Mark 4:1-34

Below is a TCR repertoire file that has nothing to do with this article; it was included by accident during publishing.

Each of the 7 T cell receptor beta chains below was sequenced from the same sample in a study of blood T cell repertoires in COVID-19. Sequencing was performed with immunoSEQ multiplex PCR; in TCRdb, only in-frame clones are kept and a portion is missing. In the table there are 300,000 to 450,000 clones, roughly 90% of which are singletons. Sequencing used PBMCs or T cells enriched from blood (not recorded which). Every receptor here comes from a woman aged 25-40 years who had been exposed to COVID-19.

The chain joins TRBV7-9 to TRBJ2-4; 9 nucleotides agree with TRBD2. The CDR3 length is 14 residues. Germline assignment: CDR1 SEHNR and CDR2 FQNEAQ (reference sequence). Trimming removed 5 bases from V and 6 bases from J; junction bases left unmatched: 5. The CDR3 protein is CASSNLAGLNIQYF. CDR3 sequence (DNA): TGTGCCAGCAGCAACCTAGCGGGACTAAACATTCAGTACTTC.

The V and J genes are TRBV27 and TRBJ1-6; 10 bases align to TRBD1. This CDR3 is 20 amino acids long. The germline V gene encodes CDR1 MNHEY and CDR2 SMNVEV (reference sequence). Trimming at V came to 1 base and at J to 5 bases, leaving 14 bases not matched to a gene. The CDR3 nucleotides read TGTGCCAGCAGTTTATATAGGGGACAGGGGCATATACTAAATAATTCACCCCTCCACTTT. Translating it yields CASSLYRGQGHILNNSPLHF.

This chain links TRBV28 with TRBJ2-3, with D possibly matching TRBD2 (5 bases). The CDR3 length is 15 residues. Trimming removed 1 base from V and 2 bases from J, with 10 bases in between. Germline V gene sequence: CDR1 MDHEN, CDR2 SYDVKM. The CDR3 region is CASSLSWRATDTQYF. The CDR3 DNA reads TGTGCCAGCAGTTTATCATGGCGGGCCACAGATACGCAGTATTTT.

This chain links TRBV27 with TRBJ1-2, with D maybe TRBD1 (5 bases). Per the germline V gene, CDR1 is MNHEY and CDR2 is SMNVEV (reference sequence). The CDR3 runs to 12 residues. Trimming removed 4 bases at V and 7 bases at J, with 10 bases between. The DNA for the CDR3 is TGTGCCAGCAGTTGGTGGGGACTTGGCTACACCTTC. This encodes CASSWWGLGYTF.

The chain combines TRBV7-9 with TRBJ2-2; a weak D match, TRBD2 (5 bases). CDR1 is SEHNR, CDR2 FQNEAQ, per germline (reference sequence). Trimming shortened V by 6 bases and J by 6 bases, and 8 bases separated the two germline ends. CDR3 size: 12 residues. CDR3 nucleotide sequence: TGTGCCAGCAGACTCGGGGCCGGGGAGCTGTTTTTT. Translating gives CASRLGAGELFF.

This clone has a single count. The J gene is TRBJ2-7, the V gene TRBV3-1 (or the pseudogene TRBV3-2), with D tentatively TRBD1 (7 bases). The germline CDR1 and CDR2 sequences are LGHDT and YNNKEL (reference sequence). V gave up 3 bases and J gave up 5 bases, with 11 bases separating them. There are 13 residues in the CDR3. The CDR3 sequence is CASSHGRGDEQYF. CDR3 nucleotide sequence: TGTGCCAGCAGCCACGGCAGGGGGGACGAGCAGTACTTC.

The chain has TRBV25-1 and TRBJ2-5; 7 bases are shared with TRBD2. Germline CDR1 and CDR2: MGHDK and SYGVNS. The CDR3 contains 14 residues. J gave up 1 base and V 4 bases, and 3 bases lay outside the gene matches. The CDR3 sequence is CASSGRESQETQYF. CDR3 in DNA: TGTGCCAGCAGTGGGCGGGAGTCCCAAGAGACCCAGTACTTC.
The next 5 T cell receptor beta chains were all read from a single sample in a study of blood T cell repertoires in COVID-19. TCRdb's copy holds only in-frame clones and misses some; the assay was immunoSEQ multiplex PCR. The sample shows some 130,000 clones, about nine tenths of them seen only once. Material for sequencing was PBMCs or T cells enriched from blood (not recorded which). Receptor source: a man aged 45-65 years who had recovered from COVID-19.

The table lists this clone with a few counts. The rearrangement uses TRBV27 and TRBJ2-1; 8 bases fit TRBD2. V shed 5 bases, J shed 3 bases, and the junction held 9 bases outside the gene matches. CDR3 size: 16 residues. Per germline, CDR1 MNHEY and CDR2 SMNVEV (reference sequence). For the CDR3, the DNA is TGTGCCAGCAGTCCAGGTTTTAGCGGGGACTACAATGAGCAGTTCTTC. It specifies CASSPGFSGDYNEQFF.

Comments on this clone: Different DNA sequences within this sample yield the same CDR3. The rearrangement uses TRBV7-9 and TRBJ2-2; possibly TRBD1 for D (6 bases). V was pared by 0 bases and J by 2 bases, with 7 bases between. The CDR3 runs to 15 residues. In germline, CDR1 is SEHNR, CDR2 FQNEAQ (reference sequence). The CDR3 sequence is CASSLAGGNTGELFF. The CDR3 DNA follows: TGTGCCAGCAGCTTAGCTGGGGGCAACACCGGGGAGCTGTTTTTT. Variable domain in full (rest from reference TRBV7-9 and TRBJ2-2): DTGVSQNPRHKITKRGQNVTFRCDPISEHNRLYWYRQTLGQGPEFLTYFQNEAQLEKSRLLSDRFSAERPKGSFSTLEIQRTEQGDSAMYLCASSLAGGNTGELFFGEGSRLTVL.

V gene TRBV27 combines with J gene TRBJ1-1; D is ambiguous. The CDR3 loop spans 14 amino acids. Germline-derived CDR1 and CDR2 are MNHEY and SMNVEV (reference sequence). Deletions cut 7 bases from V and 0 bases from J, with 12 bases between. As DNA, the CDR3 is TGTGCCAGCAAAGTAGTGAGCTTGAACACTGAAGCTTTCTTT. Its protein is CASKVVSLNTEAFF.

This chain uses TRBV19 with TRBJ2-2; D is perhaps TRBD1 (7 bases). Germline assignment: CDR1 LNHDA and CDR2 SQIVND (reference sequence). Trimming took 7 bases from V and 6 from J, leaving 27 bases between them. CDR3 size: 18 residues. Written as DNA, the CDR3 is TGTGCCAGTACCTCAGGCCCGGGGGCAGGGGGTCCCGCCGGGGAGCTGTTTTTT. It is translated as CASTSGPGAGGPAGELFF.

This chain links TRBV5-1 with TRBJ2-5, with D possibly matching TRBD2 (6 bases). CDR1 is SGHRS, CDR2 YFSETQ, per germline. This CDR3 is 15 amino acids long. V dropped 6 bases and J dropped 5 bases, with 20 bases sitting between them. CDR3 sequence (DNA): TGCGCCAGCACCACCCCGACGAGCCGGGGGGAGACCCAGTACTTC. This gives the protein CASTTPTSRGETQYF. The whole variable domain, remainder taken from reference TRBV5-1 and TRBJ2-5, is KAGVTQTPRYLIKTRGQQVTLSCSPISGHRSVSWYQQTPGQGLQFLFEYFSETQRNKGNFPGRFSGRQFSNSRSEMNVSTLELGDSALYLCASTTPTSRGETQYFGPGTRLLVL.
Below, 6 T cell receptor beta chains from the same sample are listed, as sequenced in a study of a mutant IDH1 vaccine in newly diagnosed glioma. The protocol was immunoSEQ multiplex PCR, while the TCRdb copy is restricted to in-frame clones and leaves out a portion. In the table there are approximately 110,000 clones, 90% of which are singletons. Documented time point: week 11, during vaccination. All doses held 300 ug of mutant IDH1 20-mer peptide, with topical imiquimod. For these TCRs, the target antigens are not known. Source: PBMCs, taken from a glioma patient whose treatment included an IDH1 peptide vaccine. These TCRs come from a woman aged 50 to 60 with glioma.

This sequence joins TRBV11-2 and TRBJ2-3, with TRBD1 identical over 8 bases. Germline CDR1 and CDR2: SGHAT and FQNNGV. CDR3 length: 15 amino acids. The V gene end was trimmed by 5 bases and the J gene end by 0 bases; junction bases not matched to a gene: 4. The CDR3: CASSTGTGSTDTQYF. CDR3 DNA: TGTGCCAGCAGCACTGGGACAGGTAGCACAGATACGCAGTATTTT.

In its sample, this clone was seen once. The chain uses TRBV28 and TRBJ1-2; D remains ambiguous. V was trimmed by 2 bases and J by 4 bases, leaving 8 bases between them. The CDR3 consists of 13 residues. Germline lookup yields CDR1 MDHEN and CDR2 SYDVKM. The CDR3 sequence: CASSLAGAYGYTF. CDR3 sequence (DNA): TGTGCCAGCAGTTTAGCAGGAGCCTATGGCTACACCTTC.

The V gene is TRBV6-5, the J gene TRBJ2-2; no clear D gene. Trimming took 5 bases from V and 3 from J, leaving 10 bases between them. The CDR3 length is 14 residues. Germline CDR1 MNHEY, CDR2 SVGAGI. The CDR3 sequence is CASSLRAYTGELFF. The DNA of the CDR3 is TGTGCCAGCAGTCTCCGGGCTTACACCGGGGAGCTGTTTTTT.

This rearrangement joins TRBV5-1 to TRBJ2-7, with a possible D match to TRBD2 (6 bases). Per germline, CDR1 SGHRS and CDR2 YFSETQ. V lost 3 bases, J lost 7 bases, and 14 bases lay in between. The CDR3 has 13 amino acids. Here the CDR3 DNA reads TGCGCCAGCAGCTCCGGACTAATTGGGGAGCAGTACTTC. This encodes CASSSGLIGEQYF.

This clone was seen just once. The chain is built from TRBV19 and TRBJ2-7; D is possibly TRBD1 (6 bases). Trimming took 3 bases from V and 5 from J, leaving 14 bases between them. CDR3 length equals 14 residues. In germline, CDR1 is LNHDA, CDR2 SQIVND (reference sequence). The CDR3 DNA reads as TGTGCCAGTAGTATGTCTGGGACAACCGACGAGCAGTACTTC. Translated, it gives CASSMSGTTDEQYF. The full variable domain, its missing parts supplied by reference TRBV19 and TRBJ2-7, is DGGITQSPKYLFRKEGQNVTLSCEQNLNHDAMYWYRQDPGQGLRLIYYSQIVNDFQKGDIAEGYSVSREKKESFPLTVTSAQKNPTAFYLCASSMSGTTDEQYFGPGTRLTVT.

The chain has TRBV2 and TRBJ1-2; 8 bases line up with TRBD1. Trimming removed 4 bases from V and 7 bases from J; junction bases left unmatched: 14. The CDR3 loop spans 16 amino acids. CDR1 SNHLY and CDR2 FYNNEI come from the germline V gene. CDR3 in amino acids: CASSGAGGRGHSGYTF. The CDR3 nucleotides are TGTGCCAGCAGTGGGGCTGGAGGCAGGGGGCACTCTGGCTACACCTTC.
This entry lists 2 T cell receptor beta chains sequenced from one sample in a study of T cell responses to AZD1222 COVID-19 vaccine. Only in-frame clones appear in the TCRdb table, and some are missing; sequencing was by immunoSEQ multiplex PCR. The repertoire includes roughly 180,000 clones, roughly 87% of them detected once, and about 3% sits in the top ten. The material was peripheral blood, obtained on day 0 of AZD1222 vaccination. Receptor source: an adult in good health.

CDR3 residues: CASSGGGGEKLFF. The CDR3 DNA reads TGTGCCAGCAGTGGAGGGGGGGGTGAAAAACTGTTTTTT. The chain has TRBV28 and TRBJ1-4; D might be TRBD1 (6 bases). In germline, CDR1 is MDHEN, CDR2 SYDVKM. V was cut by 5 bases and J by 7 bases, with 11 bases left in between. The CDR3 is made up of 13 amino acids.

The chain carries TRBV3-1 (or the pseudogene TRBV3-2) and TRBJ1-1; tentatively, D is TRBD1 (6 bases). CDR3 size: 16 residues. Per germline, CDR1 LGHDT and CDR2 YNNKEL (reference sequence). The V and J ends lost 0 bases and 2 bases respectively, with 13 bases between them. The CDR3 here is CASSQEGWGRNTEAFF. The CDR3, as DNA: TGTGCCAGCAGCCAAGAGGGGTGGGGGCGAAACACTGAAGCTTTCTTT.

1And he began again to teach by the sea side: and there was gathered unto him a great multitude, so that he entered into a ship, and sat in the sea; and the whole multitude was by the sea on the land. 2And he taught them many things by parables, and said unto them in his doctrine, 3Hearken; Behold, there went out a sower to sow: 4And it came to pass, as he sowed, some fell by the way side, and the fowls of the air came and devoured it up. 5And some fell on stony ground, where it had not much earth; and immediately it sprang up, because it had no depth of earth: 6But when the sun was up, it was scorched; and because it had no root, it withered away. 7And some fell among thorns, and the thorns grew up, and choked it, and it yielded no fruit. 8And other fell on good ground, and did yield fruit that sprang up and increased; and brought forth, some thirty, and some sixty, and some an hundred. 9And he said unto them, He that hath ears to hear, let him hear. 10And when he was alone, they that were about him with the twelve asked of him the parable. 11And he said unto them, Unto you it is given to know the mystery of the kingdom of God: but unto them that are without, all these things are done in parables: 12That seeing they may see, and not perceive; and hearing they may hear, and not understand; lest at any time they should be converted, and their sins should be forgiven them. 13And he said unto them, Know ye not this parable? and how then will ye know all parables? 14The sower soweth the word. 15And these are they by the way side, where the word is sown; but when they have heard, Satan cometh immediately, and taketh away the word that was sown in their hearts. 16And these are they likewise which are sown on stony ground; who, when they have heard the word, immediately receive it with gladness; 17And have no root in themselves, and so endure but for a time: afterward, when affliction or persecution ariseth for the word's sake, immediately they are offended. 18And these are they which are sown among thorns; such as hear the word, 19And the cares of this world, and the deceitfulness of riches, and the lusts of other things entering in, choke the word, and it becometh unfruitful. 20And these are they which are sown on good ground; such as hear the word, and receive it, and bring forth fruit, some thirtyfold, some sixty, and some an hundred. 21And he said unto them, Is a candle brought to be put under a bushel, or under a bed? and not to be set on a candlestick? 22For there is nothing hid, which shall not be manifested; neither was any thing kept secret, but that it should come abroad. 23If any man have ears to hear, let him hear. 24And he said unto them, Take heed what ye hear: with what measure ye mete, it shall be measured to you: and unto you that hear shall more be given. 25For he that hath, to him shall be given: and he that hath not, from him shall be taken even that which he hath. 26And he said, So is the kingdom of God, as if a man should cast seed into the ground; 27And should sleep, and rise night and day, and the seed should spring and grow up, he knoweth not how. 28For the earth bringeth forth fruit of herself; first the blade, then the ear, after that the full corn in the ear. 29But when the fruit is brought forth, immediately he putteth in the sickle, because the harvest is come. 30And he said, Whereunto shall we liken the kingdom of God? or with what comparison shall we compare it? 31It is like a grain of mustard seed, which, when it is sown in the earth, is less than all the seeds that be in the earth: 32But when it is sown, it groweth up, and becometh greater than all herbs, and shooteth out great branches; so that the fowls of the air may lodge under the shadow of it. 33And with many such parables spake he the word unto them, as they were able to hear it. 34But without a parable spake he not unto them: and when they were alone, he expounded all things to his disciples. (Mark 4:1‑34)